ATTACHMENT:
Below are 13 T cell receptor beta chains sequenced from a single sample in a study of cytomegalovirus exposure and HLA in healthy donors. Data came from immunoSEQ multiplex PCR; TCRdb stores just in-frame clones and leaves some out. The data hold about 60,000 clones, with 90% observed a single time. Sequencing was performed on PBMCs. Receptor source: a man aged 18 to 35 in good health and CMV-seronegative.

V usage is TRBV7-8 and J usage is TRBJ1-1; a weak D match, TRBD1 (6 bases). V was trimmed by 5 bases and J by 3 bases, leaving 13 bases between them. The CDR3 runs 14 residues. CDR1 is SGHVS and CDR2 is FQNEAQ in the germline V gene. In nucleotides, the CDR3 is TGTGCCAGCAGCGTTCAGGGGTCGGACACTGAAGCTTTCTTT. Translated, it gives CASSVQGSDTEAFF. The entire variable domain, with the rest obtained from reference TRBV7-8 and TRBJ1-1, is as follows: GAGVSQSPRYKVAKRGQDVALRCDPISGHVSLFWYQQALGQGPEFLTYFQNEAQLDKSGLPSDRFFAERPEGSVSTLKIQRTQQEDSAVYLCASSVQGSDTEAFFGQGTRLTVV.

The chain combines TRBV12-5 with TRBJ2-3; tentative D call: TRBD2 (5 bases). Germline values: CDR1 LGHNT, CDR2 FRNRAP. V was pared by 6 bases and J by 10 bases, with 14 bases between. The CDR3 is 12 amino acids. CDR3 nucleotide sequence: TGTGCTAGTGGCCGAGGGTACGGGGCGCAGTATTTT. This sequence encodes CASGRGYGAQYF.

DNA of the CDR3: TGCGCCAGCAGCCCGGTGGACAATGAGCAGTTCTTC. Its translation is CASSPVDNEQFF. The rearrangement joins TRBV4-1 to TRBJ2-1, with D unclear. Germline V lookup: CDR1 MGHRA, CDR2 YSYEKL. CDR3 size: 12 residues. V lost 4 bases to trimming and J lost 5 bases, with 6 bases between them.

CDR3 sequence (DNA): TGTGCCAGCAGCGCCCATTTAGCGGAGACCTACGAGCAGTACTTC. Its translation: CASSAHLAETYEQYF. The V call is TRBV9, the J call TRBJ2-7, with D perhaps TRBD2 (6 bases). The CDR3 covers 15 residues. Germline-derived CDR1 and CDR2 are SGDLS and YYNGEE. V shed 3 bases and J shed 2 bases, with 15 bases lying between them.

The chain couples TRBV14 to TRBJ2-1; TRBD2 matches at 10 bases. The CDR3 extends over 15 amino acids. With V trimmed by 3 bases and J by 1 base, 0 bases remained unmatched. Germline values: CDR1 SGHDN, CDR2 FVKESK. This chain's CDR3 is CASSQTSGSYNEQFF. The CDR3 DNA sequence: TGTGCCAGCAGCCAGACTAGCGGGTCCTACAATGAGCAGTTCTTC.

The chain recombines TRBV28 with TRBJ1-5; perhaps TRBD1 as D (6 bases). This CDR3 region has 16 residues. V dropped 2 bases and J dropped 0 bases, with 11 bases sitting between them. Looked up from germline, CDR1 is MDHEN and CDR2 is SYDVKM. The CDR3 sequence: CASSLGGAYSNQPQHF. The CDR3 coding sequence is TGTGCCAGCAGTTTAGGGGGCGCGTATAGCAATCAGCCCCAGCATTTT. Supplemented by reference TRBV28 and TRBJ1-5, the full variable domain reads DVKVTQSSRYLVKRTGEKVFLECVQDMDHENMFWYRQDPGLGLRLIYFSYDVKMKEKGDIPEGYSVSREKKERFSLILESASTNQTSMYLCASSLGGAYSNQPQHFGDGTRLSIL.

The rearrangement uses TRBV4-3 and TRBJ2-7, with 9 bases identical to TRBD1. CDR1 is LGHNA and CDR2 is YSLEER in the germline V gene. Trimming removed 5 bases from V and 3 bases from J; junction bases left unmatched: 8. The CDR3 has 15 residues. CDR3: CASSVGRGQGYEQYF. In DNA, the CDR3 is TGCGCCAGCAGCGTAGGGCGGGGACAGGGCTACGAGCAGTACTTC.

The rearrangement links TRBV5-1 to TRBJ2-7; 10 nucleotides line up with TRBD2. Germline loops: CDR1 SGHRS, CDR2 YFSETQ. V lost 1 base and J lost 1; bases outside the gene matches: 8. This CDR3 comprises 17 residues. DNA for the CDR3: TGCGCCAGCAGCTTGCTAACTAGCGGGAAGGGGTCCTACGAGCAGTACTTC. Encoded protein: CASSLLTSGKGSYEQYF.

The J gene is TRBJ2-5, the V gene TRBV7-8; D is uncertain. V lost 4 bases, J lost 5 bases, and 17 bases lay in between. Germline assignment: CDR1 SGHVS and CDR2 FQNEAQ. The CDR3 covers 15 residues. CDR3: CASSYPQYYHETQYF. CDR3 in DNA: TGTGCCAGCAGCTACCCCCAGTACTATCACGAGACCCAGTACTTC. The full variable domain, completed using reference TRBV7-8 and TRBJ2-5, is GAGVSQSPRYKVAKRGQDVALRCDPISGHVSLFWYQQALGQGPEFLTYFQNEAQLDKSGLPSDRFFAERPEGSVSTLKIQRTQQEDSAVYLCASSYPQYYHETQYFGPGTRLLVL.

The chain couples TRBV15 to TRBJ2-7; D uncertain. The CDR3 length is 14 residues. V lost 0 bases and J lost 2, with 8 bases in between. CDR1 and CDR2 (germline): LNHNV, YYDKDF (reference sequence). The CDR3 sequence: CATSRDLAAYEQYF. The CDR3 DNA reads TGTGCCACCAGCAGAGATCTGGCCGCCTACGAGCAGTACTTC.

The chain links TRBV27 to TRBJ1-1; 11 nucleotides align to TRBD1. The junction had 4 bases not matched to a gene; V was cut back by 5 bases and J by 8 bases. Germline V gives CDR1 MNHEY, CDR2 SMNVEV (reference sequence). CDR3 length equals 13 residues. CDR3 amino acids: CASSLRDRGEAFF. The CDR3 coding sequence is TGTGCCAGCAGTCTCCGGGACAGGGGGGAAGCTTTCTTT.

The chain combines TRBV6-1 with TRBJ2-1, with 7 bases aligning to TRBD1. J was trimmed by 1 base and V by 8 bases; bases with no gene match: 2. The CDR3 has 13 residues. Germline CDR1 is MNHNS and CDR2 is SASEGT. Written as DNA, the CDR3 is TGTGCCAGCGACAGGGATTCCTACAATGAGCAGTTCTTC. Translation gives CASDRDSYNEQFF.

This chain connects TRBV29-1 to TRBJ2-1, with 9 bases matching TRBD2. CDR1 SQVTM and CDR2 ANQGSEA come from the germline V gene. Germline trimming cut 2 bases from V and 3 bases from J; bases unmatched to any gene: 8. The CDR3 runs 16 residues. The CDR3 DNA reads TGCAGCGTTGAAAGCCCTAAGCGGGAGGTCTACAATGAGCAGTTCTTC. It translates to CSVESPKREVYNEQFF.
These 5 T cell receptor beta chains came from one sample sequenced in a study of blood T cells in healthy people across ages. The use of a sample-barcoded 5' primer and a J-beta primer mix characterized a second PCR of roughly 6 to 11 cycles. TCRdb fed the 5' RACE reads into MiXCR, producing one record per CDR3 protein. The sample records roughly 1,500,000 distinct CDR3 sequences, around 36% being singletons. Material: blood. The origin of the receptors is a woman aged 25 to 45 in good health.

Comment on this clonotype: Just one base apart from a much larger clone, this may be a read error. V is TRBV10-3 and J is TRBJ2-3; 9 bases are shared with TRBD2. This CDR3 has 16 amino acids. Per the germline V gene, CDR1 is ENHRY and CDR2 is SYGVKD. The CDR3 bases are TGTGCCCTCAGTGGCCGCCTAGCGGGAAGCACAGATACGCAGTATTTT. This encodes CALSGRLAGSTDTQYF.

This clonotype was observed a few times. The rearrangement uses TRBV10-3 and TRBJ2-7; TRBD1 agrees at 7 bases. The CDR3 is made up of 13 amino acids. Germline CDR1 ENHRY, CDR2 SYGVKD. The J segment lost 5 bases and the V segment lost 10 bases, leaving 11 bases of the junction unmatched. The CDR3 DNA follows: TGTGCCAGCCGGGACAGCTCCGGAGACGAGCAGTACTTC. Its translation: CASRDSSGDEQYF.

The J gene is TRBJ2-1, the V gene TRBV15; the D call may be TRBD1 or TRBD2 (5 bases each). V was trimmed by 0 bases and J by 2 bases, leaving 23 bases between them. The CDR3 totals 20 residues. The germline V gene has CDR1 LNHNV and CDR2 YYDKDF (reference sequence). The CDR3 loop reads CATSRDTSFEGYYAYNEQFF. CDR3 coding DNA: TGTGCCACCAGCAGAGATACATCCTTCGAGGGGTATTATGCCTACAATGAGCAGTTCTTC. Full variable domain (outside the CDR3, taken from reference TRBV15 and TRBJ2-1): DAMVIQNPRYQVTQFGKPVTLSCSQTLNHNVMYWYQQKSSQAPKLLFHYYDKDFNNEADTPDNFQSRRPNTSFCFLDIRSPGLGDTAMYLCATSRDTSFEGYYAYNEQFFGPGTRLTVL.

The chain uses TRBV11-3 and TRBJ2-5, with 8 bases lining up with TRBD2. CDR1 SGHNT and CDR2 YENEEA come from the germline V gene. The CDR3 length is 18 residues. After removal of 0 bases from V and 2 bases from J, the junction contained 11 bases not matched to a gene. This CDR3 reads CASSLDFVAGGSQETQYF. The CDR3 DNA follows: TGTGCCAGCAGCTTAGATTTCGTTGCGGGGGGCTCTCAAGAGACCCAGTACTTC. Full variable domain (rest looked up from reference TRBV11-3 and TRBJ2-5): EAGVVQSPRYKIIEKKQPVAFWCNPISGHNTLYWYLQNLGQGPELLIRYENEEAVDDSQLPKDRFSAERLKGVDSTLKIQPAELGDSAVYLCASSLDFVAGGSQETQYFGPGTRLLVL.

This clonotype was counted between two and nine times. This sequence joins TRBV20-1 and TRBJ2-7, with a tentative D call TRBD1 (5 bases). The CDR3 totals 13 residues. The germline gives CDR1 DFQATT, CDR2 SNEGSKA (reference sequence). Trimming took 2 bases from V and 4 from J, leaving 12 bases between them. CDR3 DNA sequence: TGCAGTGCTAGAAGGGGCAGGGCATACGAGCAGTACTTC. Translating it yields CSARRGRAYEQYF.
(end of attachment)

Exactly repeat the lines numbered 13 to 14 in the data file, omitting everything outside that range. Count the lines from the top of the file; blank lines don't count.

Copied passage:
The chain combines TRBV6-1 with TRBJ2-1, with 7 bases aligning to TRBD1. J was trimmed by 1 base and V by 8 bases; bases with no gene match: 2. The CDR3 has 13 residues. Germline CDR1 is MNHNS and CDR2 is SASEGT. Written as DNA, the CDR3 is TGTGCCAGCGACAGGGATTCCTACAATGAGCAGTTCTTC. Translation gives CASDRDSYNEQFF.

This chain connects TRBV29-1 to TRBJ2-1, with 9 bases matching TRBD2. CDR1 SQVTM and CDR2 ANQGSEA come from the germline V gene. Germline trimming cut 2 bases from V and 3 bases from J; bases unmatched to any gene: 8. The CDR3 runs 16 residues. The CDR3 DNA reads TGCAGCGTTGAAAGCCCTAAGCGGGAGGTCTACAATGAGCAGTTCTTC. It translates to CSVESPKREVYNEQFF.